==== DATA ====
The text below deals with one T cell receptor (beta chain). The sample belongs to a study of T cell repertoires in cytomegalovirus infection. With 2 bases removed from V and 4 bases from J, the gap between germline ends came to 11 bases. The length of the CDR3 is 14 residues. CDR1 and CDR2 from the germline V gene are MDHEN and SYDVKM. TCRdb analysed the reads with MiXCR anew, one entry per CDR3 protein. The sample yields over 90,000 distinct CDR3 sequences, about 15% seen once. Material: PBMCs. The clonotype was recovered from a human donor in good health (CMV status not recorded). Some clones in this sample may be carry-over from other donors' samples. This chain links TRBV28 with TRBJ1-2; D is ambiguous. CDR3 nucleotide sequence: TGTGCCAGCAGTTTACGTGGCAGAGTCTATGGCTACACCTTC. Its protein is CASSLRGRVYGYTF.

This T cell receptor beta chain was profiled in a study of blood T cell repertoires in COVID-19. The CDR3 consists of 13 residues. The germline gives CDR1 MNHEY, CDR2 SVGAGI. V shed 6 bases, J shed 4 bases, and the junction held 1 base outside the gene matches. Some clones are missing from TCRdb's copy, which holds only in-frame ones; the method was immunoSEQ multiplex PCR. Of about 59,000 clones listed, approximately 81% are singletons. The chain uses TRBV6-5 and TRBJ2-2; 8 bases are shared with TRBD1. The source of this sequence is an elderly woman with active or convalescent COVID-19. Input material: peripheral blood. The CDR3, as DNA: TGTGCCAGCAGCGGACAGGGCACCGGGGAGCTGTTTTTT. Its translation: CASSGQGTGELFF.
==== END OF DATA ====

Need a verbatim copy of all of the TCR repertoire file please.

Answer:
The text below deals with one T cell receptor (beta chain). The sample belongs to a study of T cell repertoires in cytomegalovirus infection. With 2 bases removed from V and 4 bases from J, the gap between germline ends came to 11 bases. The length of the CDR3 is 14 residues. CDR1 and CDR2 from the germline V gene are MDHEN and SYDVKM. TCRdb analysed the reads with MiXCR anew, one entry per CDR3 protein. The sample yields over 90,000 distinct CDR3 sequences, about 15% seen once. Material: PBMCs. The clonotype was recovered from a human donor in good health (CMV status not recorded). Some clones in this sample may be carry-over from other donors' samples. This chain links TRBV28 with TRBJ1-2; D is ambiguous. CDR3 nucleotide sequence: TGTGCCAGCAGTTTACGTGGCAGAGTCTATGGCTACACCTTC. Its protein is CASSLRGRVYGYTF.

This T cell receptor beta chain was profiled in a study of blood T cell repertoires in COVID-19. The CDR3 consists of 13 residues. The germline gives CDR1 MNHEY, CDR2 SVGAGI. V shed 6 bases, J shed 4 bases, and the junction held 1 base outside the gene matches. Some clones are missing from TCRdb's copy, which holds only in-frame ones; the method was immunoSEQ multiplex PCR. Of about 59,000 clones listed, approximately 81% are singletons. The chain uses TRBV6-5 and TRBJ2-2; 8 bases are shared with TRBD1. The source of this sequence is an elderly woman with active or convalescent COVID-19. Input material: peripheral blood. The CDR3, as DNA: TGTGCCAGCAGCGGACAGGGCACCGGGGAGCTGTTTTTT. Its translation: CASSGQGTGELFF.